We told you two weeks ago that we were headed to Toulon as part of our collaboration with Free Street Theater. The aim of this project is to visit with people around Illinois and bring them together to talk about their relationship to the news and information in and about their communities — not in a boring panel way, but in a way that's fun, genuine, collaborative and interactive. In a way that helps people talk to each other (and to us) across differences.
We are interested in what people have to say about their communities: what is special, what is misunderstood and what needs change. And we want to work with people to tell their own stories.
What exactly does that look like? Well, we don’t have a formula yet. The workshops will be adapted to each host city, to the people and the news of each place.
How did we pick these places? It was sort of easy. We were invited. We introduced our project and said we needed some help figuring out where to go. As a relatively new media organization in Illinois based in Chicago, we wanted to make sure we leave “our bubble” and travel the state.
We chose the locations based on the details of the invitation, as well as the diversity in urban, suburban and rural locations. And while these are the first batch of locations, we still want to know what’s up in your town. So please keep sending these invitations. Whether for this project or another, we want to visit you.
So, here’s where we’re going, in addition to Toulon:
Before we hit the road, we thought it’d only make sense to test out the idea in Chicago since ProPublica Illinois and Free Street are both based there. And Free Street’s new storefront location in Chicago’s Back of the Yards neighborhood provides an ideal spot to get to know and learn from residents who live in the south and southwest parts of the city. We anticipate a lively turnout. We plan to build on Chicago's ongoing conversation about representation in local media, the ownership of community narratives, and ways to tell stories not just about a neighborhood, but with a neighborhood.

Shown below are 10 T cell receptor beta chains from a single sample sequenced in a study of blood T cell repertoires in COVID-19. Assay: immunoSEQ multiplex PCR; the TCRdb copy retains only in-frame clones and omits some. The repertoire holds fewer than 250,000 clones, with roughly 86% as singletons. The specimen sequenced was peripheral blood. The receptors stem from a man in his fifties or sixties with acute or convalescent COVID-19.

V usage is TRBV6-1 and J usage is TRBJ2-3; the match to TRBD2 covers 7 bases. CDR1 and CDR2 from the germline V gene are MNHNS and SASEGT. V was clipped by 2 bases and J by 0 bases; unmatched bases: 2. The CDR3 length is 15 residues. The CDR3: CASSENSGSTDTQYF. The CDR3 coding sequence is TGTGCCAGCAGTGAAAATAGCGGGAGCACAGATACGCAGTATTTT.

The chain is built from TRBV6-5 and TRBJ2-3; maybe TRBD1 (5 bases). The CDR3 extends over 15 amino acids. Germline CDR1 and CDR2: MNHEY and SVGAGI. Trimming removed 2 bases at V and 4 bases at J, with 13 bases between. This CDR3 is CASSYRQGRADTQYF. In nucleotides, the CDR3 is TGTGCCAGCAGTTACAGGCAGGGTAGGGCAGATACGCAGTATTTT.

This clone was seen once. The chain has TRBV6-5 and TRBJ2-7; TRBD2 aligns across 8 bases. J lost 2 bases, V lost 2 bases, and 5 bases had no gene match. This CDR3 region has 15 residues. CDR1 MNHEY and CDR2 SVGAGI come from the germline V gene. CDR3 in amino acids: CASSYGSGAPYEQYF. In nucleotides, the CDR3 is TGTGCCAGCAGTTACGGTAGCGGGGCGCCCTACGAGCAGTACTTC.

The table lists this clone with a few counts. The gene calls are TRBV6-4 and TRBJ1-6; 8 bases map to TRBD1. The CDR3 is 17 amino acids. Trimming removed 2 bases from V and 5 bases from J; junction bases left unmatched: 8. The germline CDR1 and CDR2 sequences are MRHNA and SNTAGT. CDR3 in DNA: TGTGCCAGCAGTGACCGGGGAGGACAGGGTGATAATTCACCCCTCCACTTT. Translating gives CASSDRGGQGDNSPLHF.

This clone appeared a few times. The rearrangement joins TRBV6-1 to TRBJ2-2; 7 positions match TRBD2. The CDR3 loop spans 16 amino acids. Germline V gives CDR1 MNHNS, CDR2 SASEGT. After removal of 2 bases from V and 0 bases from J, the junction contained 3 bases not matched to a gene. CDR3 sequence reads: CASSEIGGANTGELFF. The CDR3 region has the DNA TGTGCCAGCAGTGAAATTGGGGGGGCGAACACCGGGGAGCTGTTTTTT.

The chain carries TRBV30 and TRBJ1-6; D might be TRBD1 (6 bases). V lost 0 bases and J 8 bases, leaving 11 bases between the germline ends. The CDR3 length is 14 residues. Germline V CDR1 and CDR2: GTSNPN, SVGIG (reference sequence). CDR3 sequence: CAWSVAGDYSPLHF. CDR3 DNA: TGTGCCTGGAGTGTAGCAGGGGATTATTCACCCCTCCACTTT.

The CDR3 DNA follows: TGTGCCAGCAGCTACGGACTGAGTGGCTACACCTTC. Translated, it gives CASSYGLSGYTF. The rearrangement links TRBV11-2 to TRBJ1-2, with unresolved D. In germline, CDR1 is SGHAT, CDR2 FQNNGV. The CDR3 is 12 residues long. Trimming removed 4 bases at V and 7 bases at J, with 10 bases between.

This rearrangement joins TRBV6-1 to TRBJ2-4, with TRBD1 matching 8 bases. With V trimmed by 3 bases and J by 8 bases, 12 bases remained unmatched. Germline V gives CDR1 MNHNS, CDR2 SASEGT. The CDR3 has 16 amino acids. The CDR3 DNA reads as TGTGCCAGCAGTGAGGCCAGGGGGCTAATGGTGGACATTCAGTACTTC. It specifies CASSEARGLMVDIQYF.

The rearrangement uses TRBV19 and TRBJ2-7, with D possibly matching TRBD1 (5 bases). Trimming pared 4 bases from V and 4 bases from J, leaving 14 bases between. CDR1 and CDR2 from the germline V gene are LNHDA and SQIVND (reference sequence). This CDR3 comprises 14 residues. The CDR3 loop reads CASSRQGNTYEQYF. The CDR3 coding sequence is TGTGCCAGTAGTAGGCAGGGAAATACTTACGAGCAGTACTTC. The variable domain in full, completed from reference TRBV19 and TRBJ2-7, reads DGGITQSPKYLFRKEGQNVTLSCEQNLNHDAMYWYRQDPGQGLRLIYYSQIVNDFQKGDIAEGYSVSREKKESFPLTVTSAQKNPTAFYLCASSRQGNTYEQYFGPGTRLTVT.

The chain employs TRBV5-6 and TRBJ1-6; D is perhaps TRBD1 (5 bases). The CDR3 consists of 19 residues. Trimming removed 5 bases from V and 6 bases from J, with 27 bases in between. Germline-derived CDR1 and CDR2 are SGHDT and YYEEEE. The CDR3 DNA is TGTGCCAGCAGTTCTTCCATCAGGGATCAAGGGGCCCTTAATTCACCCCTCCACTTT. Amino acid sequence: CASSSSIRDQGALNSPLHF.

Wednesday, March 21
4346 S. Ashland Ave., Chicago, Illinois 60609
Doors at 6:30 p.m., workshop starts promptly at 7 p.m. Plan for about two hours.
We’ll have snacks!
Please RSVP here.
Here, we were contacted by Brian Dolinar, program director of the Urbana-Champaign Independent Media Center. For nearly 20 years, the center has functioned as a community-media multi-tool: It publishes an independent newspaper, The Public Eye; runs a low-power radio station; and provides media training and regularly hosts events and discussions. Dolinar says the center has been focusing on issues such as housing, prisons, policing and net neutrality — and regularly draws in not only students from the nearby University of Illinois, but also an intergenerational, racially and ethnically diverse group of residents.
Saturday, May 5
Independent Media Center
202 S. Broadway Ave., Urbana, Illinois 61801
1 p.m. - 3 p.m.
This invitation came from Sarah Patrick, the administrator of the Jackson County Health Department in southern Illinois. Patrick also looped in Kathy Renfro, executive director of the Carbondale Park District, and we reached out to Alee Quick, digital editor at The Southern Illinoisan (the paper is also part of ProPublica’s Local Reporting Network!). We put our heads together, and one question kept coming up: What does a “healthy” community look like? And how does your “news diet” play a role? We’ll be exploring this idea and more the first Sunday in May in southern Illinois.
Sunday, May 6
Exact time and location TBD, but plan to head out to a park district pavilion
Rock Island/Quad Cities
The invite came from Dylan Parker, a 29-year-old former diesel mechanic and now alderman of Rock Island’s 5th ward. Rock Island sits in the northwest part of the state, along the Mississippi River. One issue he points to is “disparity in economic development between Rock Island and neighboring communities, specifically competition from Iowa communities.”
“We’re always hearing statewide news reporting about how terrible Illinois is, and how everyone is leaving,” Parker said. “And there’s a lot of frustration among Rock Islanders because we feel there is something worthwhile to living in Rock Island.”
Parker said he’s concerned that the standards being highlighted in the media for what makes a community “good” — such as job growth, schools and economic development — overlook what he sees as the unique benefits a place such as Rock Island offers.
“We’re racially diverse, we have a downtown ... residents of Rock Island will appreciate someone coming in and allowing the community to have a conversation as to why all of us on the Illinois side [of the river] feel the game is rigged against us, and to allow people space to express their frustration and explore why we continue to choose to live here,” he said.
Date and time TBD, likely mid-May
We first heard from Shane Nicholson, managing editor of the Rock River Times, when we asked for your help defining “Downstate” Illinois. Nicholson used the term “Upstate” to situate Rockford, a city about 100 miles northwest of Chicago.
“If you ever want to see some Upstate, come on out to Rockford someday!” Nicholson wrote us in November. Now, we’re happy to say we’re taking him up on the offer to learn more about the specific challenges and issues in the city. The Rock River Times is an independent, weekly newspaper, dedicated to in-depth coverage on a local level. Check it out.
Date and location TBD